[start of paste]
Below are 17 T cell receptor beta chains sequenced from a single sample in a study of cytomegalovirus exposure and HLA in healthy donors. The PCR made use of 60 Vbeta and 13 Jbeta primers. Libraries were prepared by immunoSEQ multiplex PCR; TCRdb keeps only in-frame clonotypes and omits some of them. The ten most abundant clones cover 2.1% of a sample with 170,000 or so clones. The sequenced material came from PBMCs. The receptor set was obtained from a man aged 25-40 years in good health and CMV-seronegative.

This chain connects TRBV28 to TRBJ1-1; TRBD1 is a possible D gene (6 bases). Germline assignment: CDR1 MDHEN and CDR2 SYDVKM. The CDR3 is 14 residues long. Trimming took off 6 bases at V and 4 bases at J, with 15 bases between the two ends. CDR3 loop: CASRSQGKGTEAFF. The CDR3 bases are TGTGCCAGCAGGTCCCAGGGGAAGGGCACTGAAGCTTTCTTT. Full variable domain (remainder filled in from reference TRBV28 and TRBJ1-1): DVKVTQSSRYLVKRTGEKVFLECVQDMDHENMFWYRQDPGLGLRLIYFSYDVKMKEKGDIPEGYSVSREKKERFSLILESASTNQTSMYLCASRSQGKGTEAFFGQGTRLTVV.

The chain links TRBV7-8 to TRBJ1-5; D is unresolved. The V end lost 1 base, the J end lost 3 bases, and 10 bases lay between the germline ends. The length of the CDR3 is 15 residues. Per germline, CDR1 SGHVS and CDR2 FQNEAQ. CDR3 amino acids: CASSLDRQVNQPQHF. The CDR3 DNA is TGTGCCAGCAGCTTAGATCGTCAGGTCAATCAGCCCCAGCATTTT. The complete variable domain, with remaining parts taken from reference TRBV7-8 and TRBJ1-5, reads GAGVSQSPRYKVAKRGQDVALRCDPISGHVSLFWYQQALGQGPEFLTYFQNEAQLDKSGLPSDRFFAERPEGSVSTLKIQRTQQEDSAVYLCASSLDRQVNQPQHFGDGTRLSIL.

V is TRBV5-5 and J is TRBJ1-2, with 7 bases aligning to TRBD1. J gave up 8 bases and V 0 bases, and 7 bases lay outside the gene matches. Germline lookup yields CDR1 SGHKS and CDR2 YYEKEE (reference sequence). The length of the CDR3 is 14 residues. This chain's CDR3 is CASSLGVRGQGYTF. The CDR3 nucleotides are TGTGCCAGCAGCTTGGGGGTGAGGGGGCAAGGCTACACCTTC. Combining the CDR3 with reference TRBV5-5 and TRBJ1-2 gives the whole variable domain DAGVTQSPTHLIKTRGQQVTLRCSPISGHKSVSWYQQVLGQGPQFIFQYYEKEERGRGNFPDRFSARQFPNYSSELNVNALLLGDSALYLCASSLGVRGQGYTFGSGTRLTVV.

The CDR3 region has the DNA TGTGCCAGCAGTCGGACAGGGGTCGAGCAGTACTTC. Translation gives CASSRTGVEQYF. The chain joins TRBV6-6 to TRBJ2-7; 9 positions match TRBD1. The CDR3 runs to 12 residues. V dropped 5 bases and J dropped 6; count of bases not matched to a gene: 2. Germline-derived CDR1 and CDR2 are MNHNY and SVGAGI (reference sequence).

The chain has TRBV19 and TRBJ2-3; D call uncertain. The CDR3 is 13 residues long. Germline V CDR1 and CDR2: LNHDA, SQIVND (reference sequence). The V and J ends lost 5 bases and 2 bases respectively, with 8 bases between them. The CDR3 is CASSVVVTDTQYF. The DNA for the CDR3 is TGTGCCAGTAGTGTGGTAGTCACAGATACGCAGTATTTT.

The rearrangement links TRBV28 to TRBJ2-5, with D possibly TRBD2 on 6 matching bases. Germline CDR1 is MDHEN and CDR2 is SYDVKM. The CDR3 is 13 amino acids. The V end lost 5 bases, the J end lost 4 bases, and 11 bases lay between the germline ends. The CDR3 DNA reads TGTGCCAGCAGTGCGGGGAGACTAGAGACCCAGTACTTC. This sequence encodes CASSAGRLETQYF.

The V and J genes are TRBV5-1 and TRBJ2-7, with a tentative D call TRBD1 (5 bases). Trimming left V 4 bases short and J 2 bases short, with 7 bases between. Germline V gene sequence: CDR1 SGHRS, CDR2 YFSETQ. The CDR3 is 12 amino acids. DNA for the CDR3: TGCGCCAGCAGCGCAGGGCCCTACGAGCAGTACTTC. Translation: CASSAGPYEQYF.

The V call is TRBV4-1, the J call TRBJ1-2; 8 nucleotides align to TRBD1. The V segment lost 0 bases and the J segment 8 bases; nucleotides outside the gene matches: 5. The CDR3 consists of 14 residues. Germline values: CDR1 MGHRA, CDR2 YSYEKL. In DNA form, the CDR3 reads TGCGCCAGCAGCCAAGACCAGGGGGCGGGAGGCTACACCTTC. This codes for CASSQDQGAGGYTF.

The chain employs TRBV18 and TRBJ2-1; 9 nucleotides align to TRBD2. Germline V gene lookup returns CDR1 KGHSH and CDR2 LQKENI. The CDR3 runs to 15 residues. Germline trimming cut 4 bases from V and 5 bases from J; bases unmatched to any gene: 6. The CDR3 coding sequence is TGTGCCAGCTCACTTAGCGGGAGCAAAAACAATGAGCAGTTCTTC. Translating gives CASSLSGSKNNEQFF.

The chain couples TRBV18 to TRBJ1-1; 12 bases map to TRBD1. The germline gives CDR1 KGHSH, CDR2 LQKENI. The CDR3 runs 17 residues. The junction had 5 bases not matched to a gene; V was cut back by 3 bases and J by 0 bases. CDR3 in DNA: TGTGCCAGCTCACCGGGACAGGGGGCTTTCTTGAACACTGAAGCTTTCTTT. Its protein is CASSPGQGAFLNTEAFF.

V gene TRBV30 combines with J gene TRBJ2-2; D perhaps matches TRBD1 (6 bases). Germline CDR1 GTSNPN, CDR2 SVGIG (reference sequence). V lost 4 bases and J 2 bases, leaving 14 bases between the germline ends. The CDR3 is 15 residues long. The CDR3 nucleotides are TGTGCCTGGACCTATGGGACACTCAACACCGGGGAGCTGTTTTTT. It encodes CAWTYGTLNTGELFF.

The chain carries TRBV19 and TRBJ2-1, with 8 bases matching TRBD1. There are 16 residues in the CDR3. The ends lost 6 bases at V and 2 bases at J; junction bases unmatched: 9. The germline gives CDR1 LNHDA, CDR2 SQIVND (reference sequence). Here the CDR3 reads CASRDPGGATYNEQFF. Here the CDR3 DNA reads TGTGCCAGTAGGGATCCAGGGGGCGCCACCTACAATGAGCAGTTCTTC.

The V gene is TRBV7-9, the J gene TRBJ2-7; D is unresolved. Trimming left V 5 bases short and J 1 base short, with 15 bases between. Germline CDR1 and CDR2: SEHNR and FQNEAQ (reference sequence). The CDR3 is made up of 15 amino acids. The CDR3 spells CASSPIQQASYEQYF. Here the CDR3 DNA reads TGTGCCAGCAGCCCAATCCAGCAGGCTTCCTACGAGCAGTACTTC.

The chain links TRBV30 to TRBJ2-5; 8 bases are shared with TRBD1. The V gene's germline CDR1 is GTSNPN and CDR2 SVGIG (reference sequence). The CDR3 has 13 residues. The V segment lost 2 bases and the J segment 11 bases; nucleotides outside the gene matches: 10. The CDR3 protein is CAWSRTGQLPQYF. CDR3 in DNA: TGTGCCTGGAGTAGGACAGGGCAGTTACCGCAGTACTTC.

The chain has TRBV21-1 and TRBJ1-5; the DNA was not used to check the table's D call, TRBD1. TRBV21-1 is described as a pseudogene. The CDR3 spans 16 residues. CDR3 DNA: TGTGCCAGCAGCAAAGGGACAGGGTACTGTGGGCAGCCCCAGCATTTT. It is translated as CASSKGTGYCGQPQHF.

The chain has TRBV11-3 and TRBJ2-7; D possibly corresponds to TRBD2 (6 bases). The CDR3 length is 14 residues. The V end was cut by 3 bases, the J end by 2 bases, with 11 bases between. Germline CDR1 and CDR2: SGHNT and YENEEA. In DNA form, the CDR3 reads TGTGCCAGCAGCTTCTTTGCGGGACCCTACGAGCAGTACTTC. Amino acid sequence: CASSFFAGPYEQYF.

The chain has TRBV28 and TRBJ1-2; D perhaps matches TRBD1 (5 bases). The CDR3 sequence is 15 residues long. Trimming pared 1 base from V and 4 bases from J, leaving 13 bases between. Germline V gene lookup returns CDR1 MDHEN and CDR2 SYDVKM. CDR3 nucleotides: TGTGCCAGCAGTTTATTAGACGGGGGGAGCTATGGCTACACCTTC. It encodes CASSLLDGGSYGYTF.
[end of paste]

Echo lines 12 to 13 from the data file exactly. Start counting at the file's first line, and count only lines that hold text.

V gene TRBV30 combines with J gene TRBJ2-2; D perhaps matches TRBD1 (6 bases). Germline CDR1 GTSNPN, CDR2 SVGIG (reference sequence). V lost 4 bases and J 2 bases, leaving 14 bases between the germline ends. The CDR3 is 15 residues long. The CDR3 nucleotides are TGTGCCTGGACCTATGGGACACTCAACACCGGGGAGCTGTTTTTT. It encodes CAWTYGTLNTGELFF.

The chain carries TRBV19 and TRBJ2-1, with 8 bases matching TRBD1. There are 16 residues in the CDR3. The ends lost 6 bases at V and 2 bases at J; junction bases unmatched: 9. The germline gives CDR1 LNHDA, CDR2 SQIVND (reference sequence). Here the CDR3 reads CASRDPGGATYNEQFF. Here the CDR3 DNA reads TGTGCCAGTAGGGATCCAGGGGGCGCCACCTACAATGAGCAGTTCTTC.